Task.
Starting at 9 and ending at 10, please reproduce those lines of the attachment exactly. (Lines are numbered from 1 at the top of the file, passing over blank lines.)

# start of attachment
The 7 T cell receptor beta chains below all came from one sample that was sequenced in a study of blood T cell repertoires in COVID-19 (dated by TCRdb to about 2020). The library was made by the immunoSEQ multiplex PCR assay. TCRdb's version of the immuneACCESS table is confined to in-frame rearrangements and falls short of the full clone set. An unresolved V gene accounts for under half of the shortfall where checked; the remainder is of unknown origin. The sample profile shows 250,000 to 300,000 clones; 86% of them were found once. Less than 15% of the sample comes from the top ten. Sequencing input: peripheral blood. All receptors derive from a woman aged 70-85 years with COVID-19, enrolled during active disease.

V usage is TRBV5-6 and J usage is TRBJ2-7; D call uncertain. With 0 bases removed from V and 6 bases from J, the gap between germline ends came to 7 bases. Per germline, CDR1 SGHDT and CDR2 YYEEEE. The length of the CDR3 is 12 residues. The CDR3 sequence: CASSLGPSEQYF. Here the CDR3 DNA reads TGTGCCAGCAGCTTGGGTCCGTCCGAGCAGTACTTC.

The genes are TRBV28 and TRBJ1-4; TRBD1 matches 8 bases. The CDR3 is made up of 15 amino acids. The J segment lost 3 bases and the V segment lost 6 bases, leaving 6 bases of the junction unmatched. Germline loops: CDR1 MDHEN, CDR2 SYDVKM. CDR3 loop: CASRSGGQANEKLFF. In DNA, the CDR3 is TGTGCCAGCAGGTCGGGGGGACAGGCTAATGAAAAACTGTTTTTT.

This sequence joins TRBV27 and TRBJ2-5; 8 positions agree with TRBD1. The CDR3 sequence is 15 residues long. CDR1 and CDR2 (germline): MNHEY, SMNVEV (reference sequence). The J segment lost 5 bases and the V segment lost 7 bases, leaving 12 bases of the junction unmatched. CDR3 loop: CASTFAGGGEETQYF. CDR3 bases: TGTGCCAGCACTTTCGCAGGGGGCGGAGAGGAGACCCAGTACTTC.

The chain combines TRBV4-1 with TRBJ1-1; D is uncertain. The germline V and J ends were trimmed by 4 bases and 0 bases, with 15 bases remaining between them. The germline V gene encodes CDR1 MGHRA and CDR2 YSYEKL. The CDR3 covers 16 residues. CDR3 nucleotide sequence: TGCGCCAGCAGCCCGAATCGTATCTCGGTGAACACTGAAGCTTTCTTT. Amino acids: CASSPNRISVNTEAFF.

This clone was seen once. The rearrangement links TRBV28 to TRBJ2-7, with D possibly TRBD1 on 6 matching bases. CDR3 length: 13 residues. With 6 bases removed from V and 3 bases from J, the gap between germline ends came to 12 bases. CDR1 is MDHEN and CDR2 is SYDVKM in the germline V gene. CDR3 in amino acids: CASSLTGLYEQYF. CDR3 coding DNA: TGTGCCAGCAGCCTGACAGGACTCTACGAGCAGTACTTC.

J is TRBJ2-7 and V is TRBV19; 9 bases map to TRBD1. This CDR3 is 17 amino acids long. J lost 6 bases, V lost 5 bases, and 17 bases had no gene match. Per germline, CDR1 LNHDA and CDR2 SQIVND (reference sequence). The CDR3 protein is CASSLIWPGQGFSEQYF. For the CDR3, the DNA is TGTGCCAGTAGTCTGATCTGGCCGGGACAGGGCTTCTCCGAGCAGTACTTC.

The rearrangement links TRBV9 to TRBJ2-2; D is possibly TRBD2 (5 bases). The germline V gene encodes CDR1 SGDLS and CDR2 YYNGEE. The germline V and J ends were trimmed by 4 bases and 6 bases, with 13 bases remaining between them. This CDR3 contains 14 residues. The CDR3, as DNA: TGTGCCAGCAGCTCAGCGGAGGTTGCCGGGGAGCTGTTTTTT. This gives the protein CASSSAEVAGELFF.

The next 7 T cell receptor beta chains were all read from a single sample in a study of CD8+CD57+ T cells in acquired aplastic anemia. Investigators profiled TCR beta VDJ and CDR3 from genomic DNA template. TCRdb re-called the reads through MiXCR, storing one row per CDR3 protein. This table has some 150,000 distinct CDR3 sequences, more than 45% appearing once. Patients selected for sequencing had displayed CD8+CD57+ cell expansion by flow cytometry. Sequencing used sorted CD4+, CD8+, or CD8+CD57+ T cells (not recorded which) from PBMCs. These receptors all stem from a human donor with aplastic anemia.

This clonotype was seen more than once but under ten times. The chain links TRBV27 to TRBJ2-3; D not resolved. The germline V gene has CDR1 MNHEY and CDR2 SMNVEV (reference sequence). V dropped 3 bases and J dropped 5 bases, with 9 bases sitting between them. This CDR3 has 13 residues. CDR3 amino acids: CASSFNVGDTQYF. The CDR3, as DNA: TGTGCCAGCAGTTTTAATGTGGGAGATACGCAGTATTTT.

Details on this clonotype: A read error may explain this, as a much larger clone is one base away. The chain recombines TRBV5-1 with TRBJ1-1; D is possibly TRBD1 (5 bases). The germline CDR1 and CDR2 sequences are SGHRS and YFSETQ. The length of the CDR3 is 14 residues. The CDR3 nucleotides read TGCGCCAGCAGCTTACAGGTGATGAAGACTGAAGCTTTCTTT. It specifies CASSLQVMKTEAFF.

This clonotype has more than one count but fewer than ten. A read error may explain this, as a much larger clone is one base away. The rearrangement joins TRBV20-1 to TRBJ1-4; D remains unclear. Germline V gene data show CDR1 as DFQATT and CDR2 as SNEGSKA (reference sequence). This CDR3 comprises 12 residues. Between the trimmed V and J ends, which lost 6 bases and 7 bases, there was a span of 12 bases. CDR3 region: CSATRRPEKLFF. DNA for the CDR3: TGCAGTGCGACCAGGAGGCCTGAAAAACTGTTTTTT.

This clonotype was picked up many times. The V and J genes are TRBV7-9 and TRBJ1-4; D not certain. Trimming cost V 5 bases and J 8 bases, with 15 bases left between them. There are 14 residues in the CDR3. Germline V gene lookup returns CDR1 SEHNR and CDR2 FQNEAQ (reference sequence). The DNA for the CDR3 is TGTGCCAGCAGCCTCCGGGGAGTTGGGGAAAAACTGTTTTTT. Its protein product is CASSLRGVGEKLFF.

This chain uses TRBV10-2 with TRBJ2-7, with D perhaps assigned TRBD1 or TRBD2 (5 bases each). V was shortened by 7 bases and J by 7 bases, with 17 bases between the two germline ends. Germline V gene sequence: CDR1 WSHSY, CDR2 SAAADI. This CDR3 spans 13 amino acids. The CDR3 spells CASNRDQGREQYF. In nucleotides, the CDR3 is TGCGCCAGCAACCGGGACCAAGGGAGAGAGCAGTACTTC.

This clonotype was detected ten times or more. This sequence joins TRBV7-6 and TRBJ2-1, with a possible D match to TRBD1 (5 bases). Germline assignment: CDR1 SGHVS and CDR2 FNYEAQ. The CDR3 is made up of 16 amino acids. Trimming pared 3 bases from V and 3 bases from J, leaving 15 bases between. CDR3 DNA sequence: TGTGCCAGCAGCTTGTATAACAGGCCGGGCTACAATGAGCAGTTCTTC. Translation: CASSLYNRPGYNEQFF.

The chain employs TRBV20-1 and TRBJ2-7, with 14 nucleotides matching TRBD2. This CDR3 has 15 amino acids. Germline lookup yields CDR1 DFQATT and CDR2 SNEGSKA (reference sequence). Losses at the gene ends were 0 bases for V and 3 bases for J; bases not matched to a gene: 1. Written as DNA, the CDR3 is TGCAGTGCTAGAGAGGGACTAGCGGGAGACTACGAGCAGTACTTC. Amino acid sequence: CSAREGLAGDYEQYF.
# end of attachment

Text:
The next 7 T cell receptor beta chains were all read from a single sample in a study of CD8+CD57+ T cells in acquired aplastic anemia. Investigators profiled TCR beta VDJ and CDR3 from genomic DNA template. TCRdb re-called the reads through MiXCR, storing one row per CDR3 protein. This table has some 150,000 distinct CDR3 sequences, more than 45% appearing once. Patients selected for sequencing had displayed CD8+CD57+ cell expansion by flow cytometry. Sequencing used sorted CD4+, CD8+, or CD8+CD57+ T cells (not recorded which) from PBMCs. These receptors all stem from a human donor with aplastic anemia.

This clonotype was seen more than once but under ten times. The chain links TRBV27 to TRBJ2-3; D not resolved. The germline V gene has CDR1 MNHEY and CDR2 SMNVEV (reference sequence). V dropped 3 bases and J dropped 5 bases, with 9 bases sitting between them. This CDR3 has 13 residues. CDR3 amino acids: CASSFNVGDTQYF. The CDR3, as DNA: TGTGCCAGCAGTTTTAATGTGGGAGATACGCAGTATTTT.